Anatoli (Anatoly) Vladimirovich Tarasov - Born December 10, 1918 in Moscow, Russian Soviet Federative Socialist Republic – Died June 23, 1995 in Moscow, Russia was a Soviet/Russian ice Hockey centre, coach and author.
The entire sport of ice Hockey plays a different game because of the influence and training style of Anatoli Tarasov.
Tarasov built Soviet Hockey into the game of spectacular passing, intricate teamwork, and devastating speed that became its trademarks.
Tarasov may very well be the first Hockey coach to have utilized dry-land training to improve the strength & conditioning of Hockey players.
Under his leadership the Soviet national team won every world championship from 1963 to 1971. His teams won the 1964, 1968 and 1972 Winter Olympics gold medals, 11 European championships, and 18 Soviet league championships, 8 USSR Cups, 6 IIHF European Cup Championships with his club team ЦСКА Москва (CSKA Moscow).
Tarasov served either as coach or co-coach of CSKA Moscow from 1946 to 1975, except for three short breaks in 1960, 1964 and 1972. He was named coach of the Soviet national team in 1958, a post he held until 1960. He was then an assistant coach of Soviet national team to Arkady Chernyshev from 1963 until 1972.
Tarasov, now known as the tyrant, was dismissed following the 1972 Winter Olympics, despite winning yet another gold medal for the Soviet Union. Vsevolod Bobrov was chosen to handle the all-star entry for the 1972 Summit Series with Canada, a decision that broke Tarasov's heart.
Tarasov would later reference the 1972 Team Canada, the Soviet Union's long-time rival, saying "the Canadians battled with the ferocity and intensity of a cornered animal". "Our players were better conditioned physically and stronger in skills than the Canadian professionals. But we could not match them in heart and desire, always the strongest part of the Canadian game".
"There is no secret in Hockey. There is imagination, hard work, discipline and dedication to achieving whatever the goal is. But there are no secrets, none at all."
Tarasov said a Hockey player "must have the wisdom of a chess player, the accuracy of a sniper and the rhythm of a musician." But more important, he said, "He must be a superb athlete."
Tarasov published 2 Hockey Books while alive
- Road to Olympus 1969
- Tarasov's Hockey Technique 1972
The Father of Russian Hockey 1997 was published after his death.
Scotty Bowman, who we believe is the BEST HOCKEY COACH from North America, and we refer to as King of Coaching & Master of Managing first met Tarasov in 1956-57, when his Soviet team was in Canada for some exhibition games, and Bowman's Hull-Ottawa Canadiens lost both games to the team coached by Tarasov. Bowman would later use the term "Innovator" when describing Tarasov. Bowman, now coach of the Detroit Red Wings, had his own Russian Five, starting in 1996-97 with Fedorov, Konstatinov, Kozlov, Fetisov and Larionov. All five learned their Hockey skills based on the influence of Tarasov. They would win the Stanley Cup championship that year, and for the 1st time in 104 years, the Stanley Cup would be taken to Russia, where the Russian Five would each tour the cup around for their 24 hours with the trophy. Unfortunately, Anatoli Tarasov did not get too see this, but every Russian alive knew the Stanley Cup was in their country, and that the Russian Five were the reason why.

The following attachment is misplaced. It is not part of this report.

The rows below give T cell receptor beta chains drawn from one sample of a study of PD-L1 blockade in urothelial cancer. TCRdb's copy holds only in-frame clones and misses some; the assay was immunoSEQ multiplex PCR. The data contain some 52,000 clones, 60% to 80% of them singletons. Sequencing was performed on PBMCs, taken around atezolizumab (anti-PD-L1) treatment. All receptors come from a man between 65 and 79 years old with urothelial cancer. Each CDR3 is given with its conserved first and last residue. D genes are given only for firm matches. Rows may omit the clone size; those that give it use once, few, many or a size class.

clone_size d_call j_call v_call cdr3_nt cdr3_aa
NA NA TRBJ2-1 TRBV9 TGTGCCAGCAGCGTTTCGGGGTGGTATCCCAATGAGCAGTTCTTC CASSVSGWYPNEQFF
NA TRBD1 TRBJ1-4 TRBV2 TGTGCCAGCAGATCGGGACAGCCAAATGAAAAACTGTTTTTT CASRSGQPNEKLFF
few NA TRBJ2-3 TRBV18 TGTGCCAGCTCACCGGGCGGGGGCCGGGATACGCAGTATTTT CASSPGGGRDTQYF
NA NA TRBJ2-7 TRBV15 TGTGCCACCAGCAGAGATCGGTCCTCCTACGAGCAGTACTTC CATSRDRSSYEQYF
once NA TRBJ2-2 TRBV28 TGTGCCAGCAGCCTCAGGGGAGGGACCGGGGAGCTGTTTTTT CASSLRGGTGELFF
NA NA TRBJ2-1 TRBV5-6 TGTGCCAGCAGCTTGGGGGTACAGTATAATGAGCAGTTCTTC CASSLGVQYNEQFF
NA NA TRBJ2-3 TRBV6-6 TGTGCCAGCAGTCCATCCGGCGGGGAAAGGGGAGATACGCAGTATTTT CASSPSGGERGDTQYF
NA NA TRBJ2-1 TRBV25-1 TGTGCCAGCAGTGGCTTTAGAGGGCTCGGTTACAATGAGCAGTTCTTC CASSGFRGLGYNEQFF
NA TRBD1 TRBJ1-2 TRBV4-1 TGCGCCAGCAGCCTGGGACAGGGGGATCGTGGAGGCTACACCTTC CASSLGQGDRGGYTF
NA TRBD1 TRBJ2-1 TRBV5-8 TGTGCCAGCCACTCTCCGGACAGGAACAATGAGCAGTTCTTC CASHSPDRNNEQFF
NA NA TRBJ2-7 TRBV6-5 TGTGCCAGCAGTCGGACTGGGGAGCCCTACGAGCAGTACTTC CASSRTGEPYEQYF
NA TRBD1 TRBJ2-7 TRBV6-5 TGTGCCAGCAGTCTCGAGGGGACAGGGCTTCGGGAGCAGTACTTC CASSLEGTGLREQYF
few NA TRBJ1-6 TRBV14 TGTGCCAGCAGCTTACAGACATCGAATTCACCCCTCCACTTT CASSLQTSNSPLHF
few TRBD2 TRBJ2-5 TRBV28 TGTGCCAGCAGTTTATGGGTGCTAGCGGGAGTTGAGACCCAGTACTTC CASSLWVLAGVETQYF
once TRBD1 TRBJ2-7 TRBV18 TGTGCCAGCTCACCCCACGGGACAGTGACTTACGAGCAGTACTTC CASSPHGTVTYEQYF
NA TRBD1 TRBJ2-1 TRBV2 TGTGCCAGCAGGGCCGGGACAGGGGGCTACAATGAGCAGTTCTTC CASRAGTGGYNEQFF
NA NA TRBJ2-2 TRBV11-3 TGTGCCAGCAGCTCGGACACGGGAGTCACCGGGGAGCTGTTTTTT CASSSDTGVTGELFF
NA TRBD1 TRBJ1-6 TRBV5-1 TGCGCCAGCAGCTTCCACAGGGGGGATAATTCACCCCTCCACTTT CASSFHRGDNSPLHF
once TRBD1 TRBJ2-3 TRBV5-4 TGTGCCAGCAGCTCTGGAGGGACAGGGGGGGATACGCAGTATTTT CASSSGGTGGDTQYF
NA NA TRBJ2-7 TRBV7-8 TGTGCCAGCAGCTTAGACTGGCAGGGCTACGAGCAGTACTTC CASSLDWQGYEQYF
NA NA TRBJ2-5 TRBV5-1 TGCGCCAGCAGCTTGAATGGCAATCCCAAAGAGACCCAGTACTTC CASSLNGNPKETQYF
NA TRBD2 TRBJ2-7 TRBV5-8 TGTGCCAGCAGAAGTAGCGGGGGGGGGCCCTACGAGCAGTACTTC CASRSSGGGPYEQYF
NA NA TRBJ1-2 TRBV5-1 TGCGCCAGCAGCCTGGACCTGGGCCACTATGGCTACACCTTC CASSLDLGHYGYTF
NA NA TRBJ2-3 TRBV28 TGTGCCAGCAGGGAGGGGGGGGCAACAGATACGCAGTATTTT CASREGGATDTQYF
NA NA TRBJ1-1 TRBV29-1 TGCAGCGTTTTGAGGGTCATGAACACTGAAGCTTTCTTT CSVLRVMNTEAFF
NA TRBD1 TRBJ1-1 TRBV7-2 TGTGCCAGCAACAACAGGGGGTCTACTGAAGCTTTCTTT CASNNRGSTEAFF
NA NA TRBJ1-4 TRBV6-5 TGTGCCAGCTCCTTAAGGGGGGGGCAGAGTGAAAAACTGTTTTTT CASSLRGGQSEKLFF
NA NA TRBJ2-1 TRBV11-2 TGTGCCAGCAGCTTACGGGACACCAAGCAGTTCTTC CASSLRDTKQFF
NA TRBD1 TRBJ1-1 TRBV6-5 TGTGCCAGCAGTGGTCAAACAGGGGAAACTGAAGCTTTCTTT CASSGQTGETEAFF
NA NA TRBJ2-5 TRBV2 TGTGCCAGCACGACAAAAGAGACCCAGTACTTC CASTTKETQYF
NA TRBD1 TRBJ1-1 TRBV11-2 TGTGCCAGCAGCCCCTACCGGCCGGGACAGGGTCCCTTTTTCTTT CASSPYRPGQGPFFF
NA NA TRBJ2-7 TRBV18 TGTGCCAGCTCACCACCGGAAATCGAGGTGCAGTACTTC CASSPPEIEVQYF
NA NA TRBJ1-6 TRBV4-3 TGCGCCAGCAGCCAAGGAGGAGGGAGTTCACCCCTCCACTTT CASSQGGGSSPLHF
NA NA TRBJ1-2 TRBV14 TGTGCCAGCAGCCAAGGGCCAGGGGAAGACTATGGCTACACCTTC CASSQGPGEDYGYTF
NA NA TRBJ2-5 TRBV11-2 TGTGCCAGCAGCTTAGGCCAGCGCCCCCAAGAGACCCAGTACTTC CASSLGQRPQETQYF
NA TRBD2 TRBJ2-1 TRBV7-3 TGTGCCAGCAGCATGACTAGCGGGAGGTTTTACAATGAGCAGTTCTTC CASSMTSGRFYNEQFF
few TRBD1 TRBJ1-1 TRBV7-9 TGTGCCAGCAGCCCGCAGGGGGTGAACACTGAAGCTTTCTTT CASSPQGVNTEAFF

“If you look at any kind of videos of Anatoli Tarasov....what they did off-ice was way ahead of what we ever tried in North America.”
Vladislav Tretiak Quote
“Some people are irreplaceable—Pelé, Michael Jordan, Gordie Howe. God gave them an incredible talent and they were able to realize their potential. Anatoli Tarasov is one of them."
Tarasov also focussed much attention to psychology. He started a “women’s society,” a meeting of Soviet Red Army Hockey wives and girlfriends that convened weekly with Tarasov himself. He wanted to know about each player personally, a psychology he would integrate into his coaching.
The legacy of Tarasov is still alive in present-day, and in the DNA of the modern game of Hockey.
As a player, Anatoli Tarasov was awarded the Merited Master of Sports of the USSR (Zasluzhenny Master Sporta / Aслуженный Мастер Спорта) in 1949...........unofficially seen as the "Russian and Soviet Hockey Hall of Fame.
Tarasov became the first Soviet/Russian and European to be inducted into the Hockey Hall of Fame in Toronto in 1974.
Anatoli Tarasov was inducted to the IIHF Hall of Fame in 1997
Anatoli Tarasov posthumously received the Wayne Gretzky International Award in 2008.
Today, the Kontinental Hockey League / KHL has the Tarasov division (5 teams) formed in 2008, bearing his name, and recognizing his role in the development of ice Hockey in the USSR and eventually Russia.
A monument dedicated to Anatoli Tarasov was installed in front of the CSKA Ice Palace in Moscow in December, 2018.
On December 10, 2019, Google celebrated Tarasov's 101st birthday with a Google Doodle.